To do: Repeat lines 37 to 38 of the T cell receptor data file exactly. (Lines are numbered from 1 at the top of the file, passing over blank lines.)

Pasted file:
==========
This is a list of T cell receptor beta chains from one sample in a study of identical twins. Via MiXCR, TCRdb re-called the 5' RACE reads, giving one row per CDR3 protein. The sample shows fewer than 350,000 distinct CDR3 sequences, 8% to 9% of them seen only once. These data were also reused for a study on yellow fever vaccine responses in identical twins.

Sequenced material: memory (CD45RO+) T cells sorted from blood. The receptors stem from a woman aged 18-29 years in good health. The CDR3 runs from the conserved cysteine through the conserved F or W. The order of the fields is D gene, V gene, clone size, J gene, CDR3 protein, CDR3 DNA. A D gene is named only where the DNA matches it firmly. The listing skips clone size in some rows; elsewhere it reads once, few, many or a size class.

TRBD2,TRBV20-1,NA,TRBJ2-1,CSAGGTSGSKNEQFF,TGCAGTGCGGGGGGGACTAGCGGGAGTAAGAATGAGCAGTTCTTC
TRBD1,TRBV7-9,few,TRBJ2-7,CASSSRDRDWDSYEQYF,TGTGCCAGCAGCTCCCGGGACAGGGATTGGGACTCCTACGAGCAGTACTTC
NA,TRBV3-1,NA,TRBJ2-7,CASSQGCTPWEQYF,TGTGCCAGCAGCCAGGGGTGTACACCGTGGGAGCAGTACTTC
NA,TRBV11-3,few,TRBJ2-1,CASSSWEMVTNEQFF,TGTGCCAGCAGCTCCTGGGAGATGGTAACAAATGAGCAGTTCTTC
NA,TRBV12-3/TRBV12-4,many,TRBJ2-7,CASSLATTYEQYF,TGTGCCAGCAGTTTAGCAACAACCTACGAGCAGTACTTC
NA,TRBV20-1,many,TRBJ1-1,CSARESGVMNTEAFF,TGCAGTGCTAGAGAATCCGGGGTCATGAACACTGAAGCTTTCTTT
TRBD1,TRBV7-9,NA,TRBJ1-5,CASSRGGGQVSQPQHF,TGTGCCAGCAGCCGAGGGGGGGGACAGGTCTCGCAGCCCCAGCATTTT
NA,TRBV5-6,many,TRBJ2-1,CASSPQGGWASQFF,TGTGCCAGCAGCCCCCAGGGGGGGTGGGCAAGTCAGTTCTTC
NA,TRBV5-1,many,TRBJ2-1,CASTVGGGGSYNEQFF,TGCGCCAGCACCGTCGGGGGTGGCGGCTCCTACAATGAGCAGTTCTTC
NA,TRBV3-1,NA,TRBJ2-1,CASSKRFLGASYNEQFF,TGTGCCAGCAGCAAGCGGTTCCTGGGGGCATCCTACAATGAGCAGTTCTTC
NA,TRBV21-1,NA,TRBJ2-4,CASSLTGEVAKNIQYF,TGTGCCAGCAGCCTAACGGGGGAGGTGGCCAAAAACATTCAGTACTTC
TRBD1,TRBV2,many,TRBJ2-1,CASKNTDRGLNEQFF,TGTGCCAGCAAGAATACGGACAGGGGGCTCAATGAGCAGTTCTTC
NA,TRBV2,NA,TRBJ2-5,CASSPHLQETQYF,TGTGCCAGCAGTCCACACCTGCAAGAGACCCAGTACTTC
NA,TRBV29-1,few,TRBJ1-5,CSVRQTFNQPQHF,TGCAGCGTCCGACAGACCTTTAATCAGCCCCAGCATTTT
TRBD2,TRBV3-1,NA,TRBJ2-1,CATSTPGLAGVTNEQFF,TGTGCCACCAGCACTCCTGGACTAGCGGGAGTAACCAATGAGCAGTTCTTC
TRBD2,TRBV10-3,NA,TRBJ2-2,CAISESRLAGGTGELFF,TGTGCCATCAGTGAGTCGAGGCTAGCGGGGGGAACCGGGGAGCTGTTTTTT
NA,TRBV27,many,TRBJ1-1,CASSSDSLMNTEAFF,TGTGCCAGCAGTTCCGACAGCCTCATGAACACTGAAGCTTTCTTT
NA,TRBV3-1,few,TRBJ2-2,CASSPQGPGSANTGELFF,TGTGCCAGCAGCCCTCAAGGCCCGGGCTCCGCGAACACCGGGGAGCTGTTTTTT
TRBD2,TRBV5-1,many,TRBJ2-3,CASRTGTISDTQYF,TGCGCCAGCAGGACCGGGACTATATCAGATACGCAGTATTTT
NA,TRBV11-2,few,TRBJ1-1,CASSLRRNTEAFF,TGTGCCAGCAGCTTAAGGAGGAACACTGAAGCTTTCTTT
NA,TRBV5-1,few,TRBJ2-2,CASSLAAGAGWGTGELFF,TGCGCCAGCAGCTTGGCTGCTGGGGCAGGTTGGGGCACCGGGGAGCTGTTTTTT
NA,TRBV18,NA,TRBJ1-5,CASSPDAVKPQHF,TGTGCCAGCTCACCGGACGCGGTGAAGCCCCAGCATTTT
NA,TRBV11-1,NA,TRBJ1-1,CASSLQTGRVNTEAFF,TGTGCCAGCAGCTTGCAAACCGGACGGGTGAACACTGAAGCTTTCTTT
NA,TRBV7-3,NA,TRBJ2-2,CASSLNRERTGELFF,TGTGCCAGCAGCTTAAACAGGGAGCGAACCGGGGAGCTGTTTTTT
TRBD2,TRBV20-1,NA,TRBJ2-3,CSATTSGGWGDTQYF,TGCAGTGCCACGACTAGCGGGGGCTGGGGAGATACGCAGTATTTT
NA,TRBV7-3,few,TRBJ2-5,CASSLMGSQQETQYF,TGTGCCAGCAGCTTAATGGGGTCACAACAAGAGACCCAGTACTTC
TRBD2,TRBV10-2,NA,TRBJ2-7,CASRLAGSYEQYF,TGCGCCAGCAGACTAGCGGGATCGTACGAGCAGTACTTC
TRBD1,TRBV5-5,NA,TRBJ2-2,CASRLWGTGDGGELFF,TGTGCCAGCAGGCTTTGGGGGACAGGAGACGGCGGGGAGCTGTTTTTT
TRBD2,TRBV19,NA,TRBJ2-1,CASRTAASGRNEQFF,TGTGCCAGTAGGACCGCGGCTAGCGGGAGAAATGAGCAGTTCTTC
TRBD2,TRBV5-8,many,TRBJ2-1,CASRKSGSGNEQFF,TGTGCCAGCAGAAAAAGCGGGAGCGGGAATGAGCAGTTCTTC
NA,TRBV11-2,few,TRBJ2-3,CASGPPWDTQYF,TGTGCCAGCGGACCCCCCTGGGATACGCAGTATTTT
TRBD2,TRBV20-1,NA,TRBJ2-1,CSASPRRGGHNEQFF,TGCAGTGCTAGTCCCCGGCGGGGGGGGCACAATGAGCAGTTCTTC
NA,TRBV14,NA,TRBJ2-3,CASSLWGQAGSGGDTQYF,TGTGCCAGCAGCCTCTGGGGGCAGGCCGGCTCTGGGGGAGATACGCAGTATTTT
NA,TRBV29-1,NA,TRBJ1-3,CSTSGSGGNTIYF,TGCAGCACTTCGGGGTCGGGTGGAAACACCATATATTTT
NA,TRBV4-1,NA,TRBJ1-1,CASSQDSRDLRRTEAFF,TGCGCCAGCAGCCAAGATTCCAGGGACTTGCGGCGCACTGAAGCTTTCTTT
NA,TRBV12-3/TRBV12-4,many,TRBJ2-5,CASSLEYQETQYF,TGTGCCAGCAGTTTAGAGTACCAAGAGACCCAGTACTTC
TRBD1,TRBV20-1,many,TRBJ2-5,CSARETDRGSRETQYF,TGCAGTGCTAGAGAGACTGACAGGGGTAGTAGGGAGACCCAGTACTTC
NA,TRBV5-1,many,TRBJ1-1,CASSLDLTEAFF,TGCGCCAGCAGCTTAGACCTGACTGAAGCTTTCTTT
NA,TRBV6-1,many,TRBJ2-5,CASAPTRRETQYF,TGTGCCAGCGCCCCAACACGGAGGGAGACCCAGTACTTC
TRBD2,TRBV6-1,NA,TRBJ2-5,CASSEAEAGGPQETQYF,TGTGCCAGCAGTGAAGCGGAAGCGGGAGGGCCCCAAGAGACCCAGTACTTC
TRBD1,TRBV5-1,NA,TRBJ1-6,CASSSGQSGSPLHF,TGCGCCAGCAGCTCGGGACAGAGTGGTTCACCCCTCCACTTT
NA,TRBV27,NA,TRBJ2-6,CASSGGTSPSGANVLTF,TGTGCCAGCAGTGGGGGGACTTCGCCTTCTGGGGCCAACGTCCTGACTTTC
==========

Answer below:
NA,TRBV4-1,NA,TRBJ1-1,CASSQDSRDLRRTEAFF,TGCGCCAGCAGCCAAGATTCCAGGGACTTGCGGCGCACTGAAGCTTTCTTT
NA,TRBV12-3/TRBV12-4,many,TRBJ2-5,CASSLEYQETQYF,TGTGCCAGCAGTTTAGAGTACCAAGAGACCCAGTACTTC